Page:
Mental recovery from bushfire trauma


Experts warn that children are among the worst affected when it comes to trauma caused by disasters and they do not have to personally witness an event to feel scared, angry, confused or overwhelmed. The recent disasters are cause for concern about the potential of bushfire trauma for both children and adults.

Nicola Palfrey, director of the ANU Australian Child and Adolescent Trauma, Loss and Grief Network warns about bushfire trauma
Nicola Palfrey, director of the ANU Australian Child and Adolescent Trauma, Loss and Grief Network: “Being resilient does not mean never being upset, or sad, or angry.”

Nicola Palfrey, director of the Australian National University Australian Child and Adolescent Trauma, Loss and Grief Network, said “for many children and adults, the impacts of exposure to a traumatic event only begin to be evident in the months and years after it happened”.

“Many people have the misconception PTSD is the only mental health condition that may develop after exposure to traumatic events like the bushfires. But many people also experience significant issues such as anxiety, depression and difficulties with relationships.”

Ms Palfrey led the development of a freely-accessible Community Trauma Toolkit, which contains a suite of resources to help support adults and children before, during and after bushfires.

The toolkit has been tailored for parents and caregivers, general practitioners, health and social services workers, first responders, educators and community leaders.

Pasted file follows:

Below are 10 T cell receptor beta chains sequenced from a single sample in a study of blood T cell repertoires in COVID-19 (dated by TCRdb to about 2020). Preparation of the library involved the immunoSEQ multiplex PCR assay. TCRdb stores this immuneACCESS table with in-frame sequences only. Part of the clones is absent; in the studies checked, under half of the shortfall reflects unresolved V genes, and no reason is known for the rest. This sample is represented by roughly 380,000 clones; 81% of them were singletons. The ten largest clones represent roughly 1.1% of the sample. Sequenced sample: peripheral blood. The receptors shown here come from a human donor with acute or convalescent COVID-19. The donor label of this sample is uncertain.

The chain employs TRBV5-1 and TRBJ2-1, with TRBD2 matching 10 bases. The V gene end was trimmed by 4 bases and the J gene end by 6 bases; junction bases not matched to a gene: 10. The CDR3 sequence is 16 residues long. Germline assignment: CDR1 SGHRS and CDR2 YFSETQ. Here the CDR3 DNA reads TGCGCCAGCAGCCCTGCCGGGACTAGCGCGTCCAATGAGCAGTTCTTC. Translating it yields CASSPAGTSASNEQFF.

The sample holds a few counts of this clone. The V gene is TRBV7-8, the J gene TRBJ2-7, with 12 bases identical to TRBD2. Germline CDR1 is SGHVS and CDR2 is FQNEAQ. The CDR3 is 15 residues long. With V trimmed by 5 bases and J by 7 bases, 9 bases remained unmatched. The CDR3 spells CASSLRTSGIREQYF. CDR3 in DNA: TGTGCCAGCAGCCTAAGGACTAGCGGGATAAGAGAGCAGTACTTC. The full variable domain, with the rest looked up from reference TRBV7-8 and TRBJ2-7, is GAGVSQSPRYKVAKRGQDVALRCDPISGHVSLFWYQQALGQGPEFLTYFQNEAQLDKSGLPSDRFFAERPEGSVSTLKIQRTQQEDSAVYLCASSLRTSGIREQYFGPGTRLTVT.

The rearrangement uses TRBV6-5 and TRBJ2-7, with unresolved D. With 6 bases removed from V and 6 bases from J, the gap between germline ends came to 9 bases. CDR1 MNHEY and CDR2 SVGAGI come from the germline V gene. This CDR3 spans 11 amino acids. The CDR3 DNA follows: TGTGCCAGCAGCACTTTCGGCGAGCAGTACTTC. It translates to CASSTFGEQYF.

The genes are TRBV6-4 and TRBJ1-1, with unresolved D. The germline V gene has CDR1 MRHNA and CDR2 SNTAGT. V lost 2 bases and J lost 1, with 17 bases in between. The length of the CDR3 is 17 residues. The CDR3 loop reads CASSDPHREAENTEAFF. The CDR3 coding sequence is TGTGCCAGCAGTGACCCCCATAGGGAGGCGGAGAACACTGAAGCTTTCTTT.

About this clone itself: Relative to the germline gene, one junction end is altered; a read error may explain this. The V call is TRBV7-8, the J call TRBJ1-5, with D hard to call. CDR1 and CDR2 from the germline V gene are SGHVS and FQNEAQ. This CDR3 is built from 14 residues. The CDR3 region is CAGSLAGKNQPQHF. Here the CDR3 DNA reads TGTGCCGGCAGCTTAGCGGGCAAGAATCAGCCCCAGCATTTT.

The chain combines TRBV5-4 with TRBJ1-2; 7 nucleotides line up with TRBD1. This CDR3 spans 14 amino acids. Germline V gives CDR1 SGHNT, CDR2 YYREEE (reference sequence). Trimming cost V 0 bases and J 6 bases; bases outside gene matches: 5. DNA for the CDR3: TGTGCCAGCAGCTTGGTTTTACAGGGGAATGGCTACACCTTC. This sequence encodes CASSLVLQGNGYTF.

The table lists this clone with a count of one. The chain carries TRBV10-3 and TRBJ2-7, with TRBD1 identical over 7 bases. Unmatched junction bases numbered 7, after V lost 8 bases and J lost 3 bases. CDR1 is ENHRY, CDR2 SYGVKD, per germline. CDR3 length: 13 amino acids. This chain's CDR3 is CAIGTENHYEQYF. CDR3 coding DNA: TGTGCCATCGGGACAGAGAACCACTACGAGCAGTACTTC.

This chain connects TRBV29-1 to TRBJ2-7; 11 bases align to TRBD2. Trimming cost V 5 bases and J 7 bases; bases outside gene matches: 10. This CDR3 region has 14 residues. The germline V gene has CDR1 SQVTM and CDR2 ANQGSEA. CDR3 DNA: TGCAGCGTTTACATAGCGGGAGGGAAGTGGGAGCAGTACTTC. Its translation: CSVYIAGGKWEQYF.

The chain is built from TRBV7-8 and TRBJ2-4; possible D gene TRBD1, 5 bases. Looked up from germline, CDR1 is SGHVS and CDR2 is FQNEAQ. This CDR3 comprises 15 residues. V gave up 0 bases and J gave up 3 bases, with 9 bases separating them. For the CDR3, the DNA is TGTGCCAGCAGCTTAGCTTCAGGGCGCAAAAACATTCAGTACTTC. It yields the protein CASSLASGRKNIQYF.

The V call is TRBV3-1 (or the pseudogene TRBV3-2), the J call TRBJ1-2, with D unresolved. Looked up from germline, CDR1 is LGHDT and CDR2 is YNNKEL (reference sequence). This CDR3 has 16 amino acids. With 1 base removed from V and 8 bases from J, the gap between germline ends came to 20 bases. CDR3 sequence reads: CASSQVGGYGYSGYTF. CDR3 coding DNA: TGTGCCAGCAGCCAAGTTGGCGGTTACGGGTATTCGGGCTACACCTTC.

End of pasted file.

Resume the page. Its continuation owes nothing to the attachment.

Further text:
Ms Palfrey said it is a common misconception that shielding children from bad news is best.

“Children need honest, simple and age-appropriate information about what happened, focusing on the effort that is being taken to help others,” she said. “It’s good to let children lead the conversation and monitor how they respond.”

According to Ms Palfrey, talking to children about the bushfires will give parents an understanding of what their children know. Talking will also help children share their fears instead of being left to manage feelings of distress on their own.

“Children are resilient, they overcome obstacles big and small every day, but is important that we are clear in what we mean by being resilient,” she said. “Being resilient does not mean never being upset, or sad, or angry.”

The toolkit includes tip sheets on how to talk to children following a bushfire and age appropriate activities for their mental health.

The toolkit also provides resources to support individuals and communities to: prepare children and their families both practically and psychologically for a disaster; interact with children during the event in a way that may enhance their resilience and recovery; interact and support children and their families as they re-establish a sense of safety immediately after an event; support children and their families in the ongoing recovery process; understand the importance of self-care during and after a traumatic event; and identify emotional and behavioural difficulties in children that may indicate more ongoing, specialised support is required.

Access the toolkit at

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